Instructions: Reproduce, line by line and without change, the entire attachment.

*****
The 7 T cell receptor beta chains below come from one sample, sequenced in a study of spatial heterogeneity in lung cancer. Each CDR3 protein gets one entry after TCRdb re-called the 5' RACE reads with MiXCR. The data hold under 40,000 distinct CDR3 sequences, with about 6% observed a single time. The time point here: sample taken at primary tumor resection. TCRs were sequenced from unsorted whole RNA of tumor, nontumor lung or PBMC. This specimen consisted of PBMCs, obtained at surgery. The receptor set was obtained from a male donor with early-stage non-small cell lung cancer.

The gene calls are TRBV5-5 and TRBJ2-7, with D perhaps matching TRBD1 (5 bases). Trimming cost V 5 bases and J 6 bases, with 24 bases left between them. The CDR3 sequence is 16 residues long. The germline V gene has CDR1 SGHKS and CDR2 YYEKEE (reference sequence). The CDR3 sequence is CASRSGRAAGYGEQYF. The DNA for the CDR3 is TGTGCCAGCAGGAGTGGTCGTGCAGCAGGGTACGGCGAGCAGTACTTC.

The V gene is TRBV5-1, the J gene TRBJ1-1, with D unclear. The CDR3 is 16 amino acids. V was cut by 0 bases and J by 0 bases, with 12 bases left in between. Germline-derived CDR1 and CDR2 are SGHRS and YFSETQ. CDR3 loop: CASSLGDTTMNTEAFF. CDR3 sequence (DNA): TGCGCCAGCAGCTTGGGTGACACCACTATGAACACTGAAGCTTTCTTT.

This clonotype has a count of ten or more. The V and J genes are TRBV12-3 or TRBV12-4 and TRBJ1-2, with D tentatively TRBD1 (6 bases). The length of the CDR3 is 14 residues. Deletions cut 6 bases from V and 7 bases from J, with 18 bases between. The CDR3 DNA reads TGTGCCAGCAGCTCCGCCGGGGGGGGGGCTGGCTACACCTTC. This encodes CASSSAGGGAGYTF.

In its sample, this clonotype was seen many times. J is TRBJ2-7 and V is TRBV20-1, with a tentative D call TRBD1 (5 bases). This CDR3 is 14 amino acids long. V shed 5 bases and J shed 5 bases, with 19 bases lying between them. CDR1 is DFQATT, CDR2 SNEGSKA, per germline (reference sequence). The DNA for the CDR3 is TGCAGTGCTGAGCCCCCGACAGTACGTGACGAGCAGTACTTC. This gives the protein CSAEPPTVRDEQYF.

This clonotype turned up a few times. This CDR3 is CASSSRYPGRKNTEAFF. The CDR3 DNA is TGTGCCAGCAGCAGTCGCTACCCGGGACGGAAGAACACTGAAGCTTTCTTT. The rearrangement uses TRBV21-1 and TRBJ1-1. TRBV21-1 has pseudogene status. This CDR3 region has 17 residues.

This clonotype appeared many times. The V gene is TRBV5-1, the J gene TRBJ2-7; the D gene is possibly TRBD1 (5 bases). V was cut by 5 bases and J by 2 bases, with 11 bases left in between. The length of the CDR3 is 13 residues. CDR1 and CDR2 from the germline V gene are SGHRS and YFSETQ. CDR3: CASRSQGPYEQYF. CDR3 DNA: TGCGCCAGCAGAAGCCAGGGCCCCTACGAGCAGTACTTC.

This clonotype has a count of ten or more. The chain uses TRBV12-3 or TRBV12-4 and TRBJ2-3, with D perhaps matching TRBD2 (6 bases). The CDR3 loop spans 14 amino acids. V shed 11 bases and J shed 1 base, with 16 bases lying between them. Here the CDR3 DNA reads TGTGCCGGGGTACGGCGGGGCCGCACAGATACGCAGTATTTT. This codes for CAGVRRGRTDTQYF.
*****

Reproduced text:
The 7 T cell receptor beta chains below come from one sample, sequenced in a study of spatial heterogeneity in lung cancer. Each CDR3 protein gets one entry after TCRdb re-called the 5' RACE reads with MiXCR. The data hold under 40,000 distinct CDR3 sequences, with about 6% observed a single time. The time point here: sample taken at primary tumor resection. TCRs were sequenced from unsorted whole RNA of tumor, nontumor lung or PBMC. This specimen consisted of PBMCs, obtained at surgery. The receptor set was obtained from a male donor with early-stage non-small cell lung cancer.

The gene calls are TRBV5-5 and TRBJ2-7, with D perhaps matching TRBD1 (5 bases). Trimming cost V 5 bases and J 6 bases, with 24 bases left between them. The CDR3 sequence is 16 residues long. The germline V gene has CDR1 SGHKS and CDR2 YYEKEE (reference sequence). The CDR3 sequence is CASRSGRAAGYGEQYF. The DNA for the CDR3 is TGTGCCAGCAGGAGTGGTCGTGCAGCAGGGTACGGCGAGCAGTACTTC.

The V gene is TRBV5-1, the J gene TRBJ1-1, with D unclear. The CDR3 is 16 amino acids. V was cut by 0 bases and J by 0 bases, with 12 bases left in between. Germline-derived CDR1 and CDR2 are SGHRS and YFSETQ. CDR3 loop: CASSLGDTTMNTEAFF. CDR3 sequence (DNA): TGCGCCAGCAGCTTGGGTGACACCACTATGAACACTGAAGCTTTCTTT.

This clonotype has a count of ten or more. The V and J genes are TRBV12-3 or TRBV12-4 and TRBJ1-2, with D tentatively TRBD1 (6 bases). The length of the CDR3 is 14 residues. Deletions cut 6 bases from V and 7 bases from J, with 18 bases between. The CDR3 DNA reads TGTGCCAGCAGCTCCGCCGGGGGGGGGGCTGGCTACACCTTC. This encodes CASSSAGGGAGYTF.

In its sample, this clonotype was seen many times. J is TRBJ2-7 and V is TRBV20-1, with a tentative D call TRBD1 (5 bases). This CDR3 is 14 amino acids long. V shed 5 bases and J shed 5 bases, with 19 bases lying between them. CDR1 is DFQATT, CDR2 SNEGSKA, per germline (reference sequence). The DNA for the CDR3 is TGCAGTGCTGAGCCCCCGACAGTACGTGACGAGCAGTACTTC. This gives the protein CSAEPPTVRDEQYF.

This clonotype turned up a few times. This CDR3 is CASSSRYPGRKNTEAFF. The CDR3 DNA is TGTGCCAGCAGCAGTCGCTACCCGGGACGGAAGAACACTGAAGCTTTCTTT. The rearrangement uses TRBV21-1 and TRBJ1-1. TRBV21-1 has pseudogene status. This CDR3 region has 17 residues.

This clonotype appeared many times. The V gene is TRBV5-1, the J gene TRBJ2-7; the D gene is possibly TRBD1 (5 bases). V was cut by 5 bases and J by 2 bases, with 11 bases left in between. The length of the CDR3 is 13 residues. CDR1 and CDR2 from the germline V gene are SGHRS and YFSETQ. CDR3: CASRSQGPYEQYF. CDR3 DNA: TGCGCCAGCAGAAGCCAGGGCCCCTACGAGCAGTACTTC.

This clonotype has a count of ten or more. The chain uses TRBV12-3 or TRBV12-4 and TRBJ2-3, with D perhaps matching TRBD2 (6 bases). The CDR3 loop spans 14 amino acids. V shed 11 bases and J shed 1 base, with 16 bases lying between them. Here the CDR3 DNA reads TGTGCCGGGGTACGGCGGGGCCGCACAGATACGCAGTATTTT. This codes for CAGVRRGRTDTQYF.